Doug Strain was president and CEO of Electro Scientific Industries (ESI), one of the first two companies in the Silicon Forest, west of Portland. Strain was a talented electrical engineer who was largely responsible for developing ESI’s precision impedance measuring instruments, which measure the electrical resistance of complex circuits and are used in development and calibration. In addition to his business and technical endeavors, Strain served in many local and national organizations, boards, and agencies. He was a generous philanthropist, particularly to Pacific University.

Douglas Campbell Strain was born in Spokane, Washington, on October 24, 1919. His parents, Clayton and Edith, managed a farm in northern Idaho. Clayton Strain moved his family in 1932 to Alhambra, California, where he worked at the headquarters of the Challenge Dairy Cooperative, which had been formed to bring together local cooperatives in the West to compete with large food-processing companies. Doug attended Alhambra High School, where he developed an interest in radio and held several part-time jobs repairing and assembling radios. After graduation, he won a Bausch & Lomb Honorary Science Award for designing a flow pH meter to measure the acidity of chemical solutions. He attended Pasadena Junior College and was admitted to the California Institute of Technology in 1941. He married Leila “Cleo” Karicofe on June 10, 1943, a marriage that lasted until his death. They had three children.

Strain was raised in the Disciples of Christ but gravitated toward the Society of Friends (Quakers) in college. When he registered for the World War II draft, he was granted status as a conscientious objector and was drafted after one semester at Cal Tech. He began his alternative service at Civilian Public Service Camp (CPS) #21 at Cascade Locks on January 15, 1942. Strain served in several other CPS camps before returning to Cascade Locks in 1944, when he was assigned to work in the Forest Service Radio Lab in Portland. While there, he moonlighted at Brown Electric, a small company founded by Frank Brown that manufactured impedance bridges for General Radio (now GenRad) in Concord, Massachusetts.

Returning to Cal Tech after the war, Strain completed a degree in electrical engineering in 1948. He worked at Beckman Instruments for a year and then moved to Portland and purchased a quarter share in Brown’s company, which was incorporated under a new name, Brown Electro-Measurements. Together, Strain and Brown designed a high precision impedance bridge, the BECO 250, which was highly accurate, portable, and competitively priced.

In 1953, Strain and his father purchased the company and renamed it Electro-Measurements; they changed the name to Electro Scientific Industries in 1959. ESI was primarily a precision instrument company until 1969, when it began to build laser manufacturing systems for the semiconductor industry. Laser manufacturing systems are used to fabricate and repair the tiny electronic components used in computers, cell phones. and other such devices. The company became, and still is, a world leader in the production of such systems. Strain resigned as president in 1980 but continued as chair of the board until 1985. He served as vice-chair until he retired in 1999.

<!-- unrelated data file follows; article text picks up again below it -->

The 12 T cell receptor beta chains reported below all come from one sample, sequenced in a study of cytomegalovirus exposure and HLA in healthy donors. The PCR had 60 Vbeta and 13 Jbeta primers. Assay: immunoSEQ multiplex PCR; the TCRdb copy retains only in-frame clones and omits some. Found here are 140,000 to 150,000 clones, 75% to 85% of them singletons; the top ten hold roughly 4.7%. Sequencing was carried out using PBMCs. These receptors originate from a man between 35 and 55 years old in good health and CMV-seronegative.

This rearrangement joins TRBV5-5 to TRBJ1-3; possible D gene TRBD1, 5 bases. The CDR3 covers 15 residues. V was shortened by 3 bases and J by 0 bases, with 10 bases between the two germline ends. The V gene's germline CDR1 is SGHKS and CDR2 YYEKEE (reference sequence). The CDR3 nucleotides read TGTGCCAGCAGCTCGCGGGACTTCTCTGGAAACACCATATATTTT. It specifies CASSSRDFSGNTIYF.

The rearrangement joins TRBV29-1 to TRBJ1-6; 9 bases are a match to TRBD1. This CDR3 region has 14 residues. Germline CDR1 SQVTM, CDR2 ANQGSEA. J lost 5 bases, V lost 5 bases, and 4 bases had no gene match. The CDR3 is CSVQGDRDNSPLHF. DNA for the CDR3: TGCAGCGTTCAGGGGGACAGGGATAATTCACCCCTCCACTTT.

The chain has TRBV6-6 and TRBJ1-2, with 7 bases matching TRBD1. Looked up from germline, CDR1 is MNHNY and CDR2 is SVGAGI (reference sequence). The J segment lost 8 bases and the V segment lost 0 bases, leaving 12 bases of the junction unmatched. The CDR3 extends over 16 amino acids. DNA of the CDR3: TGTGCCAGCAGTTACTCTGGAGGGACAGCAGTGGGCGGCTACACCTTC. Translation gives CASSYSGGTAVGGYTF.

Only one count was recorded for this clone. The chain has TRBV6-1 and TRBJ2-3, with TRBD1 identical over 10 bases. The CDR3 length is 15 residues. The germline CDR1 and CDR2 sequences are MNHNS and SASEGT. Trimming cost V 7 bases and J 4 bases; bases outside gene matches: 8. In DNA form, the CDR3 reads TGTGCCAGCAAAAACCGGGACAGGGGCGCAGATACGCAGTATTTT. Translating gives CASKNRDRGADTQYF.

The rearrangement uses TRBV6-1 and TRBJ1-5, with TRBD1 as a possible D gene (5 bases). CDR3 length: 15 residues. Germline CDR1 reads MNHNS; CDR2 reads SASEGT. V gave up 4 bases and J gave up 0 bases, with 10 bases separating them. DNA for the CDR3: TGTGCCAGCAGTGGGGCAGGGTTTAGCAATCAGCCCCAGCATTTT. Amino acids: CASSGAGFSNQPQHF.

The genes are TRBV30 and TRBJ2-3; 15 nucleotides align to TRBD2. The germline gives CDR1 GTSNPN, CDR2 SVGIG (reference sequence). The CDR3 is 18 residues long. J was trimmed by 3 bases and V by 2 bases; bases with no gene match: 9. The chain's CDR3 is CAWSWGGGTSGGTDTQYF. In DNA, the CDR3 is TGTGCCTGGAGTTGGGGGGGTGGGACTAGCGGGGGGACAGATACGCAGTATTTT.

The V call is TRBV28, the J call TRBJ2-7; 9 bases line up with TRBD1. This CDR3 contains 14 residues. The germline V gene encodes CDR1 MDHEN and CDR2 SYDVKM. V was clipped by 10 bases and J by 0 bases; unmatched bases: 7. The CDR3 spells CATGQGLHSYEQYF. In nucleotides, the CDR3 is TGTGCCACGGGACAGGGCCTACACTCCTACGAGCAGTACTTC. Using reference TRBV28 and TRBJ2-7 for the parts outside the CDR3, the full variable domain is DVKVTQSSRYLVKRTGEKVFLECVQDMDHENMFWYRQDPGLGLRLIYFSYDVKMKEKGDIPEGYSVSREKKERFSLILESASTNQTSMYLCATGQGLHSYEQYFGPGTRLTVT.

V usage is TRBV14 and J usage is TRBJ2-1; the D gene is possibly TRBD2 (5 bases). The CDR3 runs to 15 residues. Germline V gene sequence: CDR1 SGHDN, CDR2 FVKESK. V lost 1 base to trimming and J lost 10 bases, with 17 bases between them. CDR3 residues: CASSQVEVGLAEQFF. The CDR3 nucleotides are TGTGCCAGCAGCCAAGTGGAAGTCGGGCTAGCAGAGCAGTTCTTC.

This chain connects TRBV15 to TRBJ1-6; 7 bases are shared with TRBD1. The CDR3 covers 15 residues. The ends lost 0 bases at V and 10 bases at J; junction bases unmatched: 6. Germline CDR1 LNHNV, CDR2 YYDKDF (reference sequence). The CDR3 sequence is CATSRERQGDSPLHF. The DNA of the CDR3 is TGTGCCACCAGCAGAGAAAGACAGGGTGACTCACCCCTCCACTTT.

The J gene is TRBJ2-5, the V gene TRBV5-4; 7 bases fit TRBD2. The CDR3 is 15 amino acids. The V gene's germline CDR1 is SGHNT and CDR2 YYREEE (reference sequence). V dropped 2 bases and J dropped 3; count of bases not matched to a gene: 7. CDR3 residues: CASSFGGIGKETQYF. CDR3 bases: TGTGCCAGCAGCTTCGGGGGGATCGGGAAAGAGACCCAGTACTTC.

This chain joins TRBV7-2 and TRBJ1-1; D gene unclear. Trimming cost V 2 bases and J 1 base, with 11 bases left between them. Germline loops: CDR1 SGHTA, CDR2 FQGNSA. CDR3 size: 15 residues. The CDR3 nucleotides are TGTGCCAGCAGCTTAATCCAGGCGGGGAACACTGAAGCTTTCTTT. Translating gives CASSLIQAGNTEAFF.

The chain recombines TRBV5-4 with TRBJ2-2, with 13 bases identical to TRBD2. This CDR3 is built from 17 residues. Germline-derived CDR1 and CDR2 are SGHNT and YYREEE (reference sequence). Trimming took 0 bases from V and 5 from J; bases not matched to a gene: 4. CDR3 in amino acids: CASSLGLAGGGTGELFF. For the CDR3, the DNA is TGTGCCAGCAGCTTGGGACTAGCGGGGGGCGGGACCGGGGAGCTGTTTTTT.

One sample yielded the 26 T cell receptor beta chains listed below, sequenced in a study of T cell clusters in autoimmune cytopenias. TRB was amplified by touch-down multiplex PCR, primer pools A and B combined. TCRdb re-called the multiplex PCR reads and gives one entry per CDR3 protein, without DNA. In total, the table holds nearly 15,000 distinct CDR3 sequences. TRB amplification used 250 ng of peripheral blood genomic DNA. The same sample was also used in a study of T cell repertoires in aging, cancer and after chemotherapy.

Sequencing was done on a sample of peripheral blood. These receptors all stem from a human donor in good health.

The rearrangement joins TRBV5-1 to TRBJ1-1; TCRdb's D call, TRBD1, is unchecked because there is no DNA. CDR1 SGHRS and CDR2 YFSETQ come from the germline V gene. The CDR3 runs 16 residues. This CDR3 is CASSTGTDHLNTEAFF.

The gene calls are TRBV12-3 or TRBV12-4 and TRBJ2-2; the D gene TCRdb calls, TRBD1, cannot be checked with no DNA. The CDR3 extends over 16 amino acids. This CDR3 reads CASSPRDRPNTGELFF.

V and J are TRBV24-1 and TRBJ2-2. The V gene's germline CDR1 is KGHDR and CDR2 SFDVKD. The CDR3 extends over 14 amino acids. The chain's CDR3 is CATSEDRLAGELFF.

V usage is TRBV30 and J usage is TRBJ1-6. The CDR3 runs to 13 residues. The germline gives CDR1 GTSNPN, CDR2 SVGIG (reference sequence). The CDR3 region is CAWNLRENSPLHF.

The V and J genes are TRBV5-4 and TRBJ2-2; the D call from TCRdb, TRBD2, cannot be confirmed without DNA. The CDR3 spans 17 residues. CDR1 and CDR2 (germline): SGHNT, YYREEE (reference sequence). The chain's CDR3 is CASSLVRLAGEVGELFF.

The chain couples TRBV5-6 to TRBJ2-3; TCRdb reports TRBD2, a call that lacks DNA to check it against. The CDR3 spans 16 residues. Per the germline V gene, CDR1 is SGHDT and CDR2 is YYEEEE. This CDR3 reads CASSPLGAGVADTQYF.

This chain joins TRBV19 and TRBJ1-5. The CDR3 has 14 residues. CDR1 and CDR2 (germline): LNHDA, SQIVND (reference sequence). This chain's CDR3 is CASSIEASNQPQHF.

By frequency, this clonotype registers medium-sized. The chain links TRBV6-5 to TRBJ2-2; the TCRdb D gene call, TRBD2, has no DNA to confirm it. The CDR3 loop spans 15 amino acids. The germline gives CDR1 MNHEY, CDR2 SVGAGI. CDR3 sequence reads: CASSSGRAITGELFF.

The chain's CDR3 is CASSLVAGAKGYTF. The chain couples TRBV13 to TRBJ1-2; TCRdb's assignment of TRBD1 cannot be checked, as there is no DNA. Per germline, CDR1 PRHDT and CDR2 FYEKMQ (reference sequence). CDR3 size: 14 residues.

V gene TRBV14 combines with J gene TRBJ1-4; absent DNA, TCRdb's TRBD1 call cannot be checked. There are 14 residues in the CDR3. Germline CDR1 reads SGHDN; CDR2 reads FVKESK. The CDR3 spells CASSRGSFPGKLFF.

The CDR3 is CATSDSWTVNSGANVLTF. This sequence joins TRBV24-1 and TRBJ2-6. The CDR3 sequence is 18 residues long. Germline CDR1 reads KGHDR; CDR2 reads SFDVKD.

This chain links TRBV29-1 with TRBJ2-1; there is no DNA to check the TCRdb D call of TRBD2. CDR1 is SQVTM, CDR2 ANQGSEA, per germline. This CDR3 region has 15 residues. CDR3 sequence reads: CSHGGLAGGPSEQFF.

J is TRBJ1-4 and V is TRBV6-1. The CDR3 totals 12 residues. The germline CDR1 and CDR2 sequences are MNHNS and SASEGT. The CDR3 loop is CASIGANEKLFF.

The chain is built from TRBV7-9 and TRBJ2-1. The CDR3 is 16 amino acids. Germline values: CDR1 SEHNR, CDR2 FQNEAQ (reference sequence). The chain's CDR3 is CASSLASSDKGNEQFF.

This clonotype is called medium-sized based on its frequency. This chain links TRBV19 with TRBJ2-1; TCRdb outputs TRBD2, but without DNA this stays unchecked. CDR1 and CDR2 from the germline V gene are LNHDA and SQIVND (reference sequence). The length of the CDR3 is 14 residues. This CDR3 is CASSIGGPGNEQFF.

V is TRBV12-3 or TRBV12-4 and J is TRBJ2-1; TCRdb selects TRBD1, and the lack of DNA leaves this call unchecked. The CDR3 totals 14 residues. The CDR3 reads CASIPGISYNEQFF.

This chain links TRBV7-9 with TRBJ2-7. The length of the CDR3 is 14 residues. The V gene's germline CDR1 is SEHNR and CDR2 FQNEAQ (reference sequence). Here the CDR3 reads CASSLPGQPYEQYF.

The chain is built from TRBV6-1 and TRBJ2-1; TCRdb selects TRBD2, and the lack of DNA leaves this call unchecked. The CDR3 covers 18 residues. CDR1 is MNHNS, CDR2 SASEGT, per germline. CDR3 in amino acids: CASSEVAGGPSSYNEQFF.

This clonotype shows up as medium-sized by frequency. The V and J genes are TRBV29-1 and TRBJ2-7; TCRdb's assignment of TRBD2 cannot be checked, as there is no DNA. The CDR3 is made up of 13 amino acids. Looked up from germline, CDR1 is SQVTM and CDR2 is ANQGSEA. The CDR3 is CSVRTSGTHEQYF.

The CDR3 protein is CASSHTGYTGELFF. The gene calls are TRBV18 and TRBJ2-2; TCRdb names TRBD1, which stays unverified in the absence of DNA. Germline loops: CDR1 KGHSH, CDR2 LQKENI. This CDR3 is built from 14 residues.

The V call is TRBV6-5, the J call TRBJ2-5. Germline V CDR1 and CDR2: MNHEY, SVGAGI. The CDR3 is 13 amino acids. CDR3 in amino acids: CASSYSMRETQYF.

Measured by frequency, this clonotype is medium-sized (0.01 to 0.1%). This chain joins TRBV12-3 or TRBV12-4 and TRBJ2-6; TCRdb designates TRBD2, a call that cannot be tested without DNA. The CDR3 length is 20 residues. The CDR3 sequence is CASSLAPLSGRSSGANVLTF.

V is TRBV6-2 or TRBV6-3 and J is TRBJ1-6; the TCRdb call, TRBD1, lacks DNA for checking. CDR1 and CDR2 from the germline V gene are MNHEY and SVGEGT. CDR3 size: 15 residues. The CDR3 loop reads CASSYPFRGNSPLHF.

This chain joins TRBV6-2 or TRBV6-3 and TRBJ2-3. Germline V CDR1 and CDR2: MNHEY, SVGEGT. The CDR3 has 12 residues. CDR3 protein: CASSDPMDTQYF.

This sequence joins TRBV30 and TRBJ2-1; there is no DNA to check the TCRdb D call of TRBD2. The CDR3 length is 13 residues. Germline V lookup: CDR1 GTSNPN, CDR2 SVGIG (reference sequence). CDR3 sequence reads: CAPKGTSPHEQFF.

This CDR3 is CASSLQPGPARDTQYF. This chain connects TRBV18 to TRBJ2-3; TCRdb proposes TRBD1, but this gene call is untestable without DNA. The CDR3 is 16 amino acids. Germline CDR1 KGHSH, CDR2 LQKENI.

Doug Strain was a member of many professional organizations and held leadership positions in several. He served as chair of the Instrument Society of America and was a founding director of the American Electronic Association and was on the Oregon Commission on Futures Research and the Oregon Governor’s Advisory Council. He was a member of the board of trustees of several educational institutions, including Pacific University, where he was board chair. One of the buildings on the Pacific University campus is the Douglas C. Strain Science Center, built in 1963. He and his wife Cleo were the largest individual donors to the building project. He also donated an endowment to Pacific University to establish the Douglas C. Strain Chair of Natural Philosophy.

Strain received a Career Excellence Award from the Institute of Electrical and Electronics Engineers Instrumentation and Test Calibration Society in 2003 and the Wildhack Award of Achievement in Precision Electrical Measurements from the National Conference of Standards Laboratories in 1977. In Oregon, he received the Harvey Clark Award from Pacific University and was the first winner of the Vollum Award for Achievement in Science and Technology from Reed College in 1975. 

In 1959, Strain sold the former ESI building at 4312 Southeast Stark, which had earlier been a Portland Knitting Mill (Jantzen) facility, to the Multnomah Monthly Meeting of the Society of Friends for one dollar under the condition that the American Friends Service Committee could have offices in that building as long as it wanted. Although the AFSC has since moved to another location, the Multnomah Monthly Meeting continues to meet there.

Doug Strain died in Portland on November 15, 2008.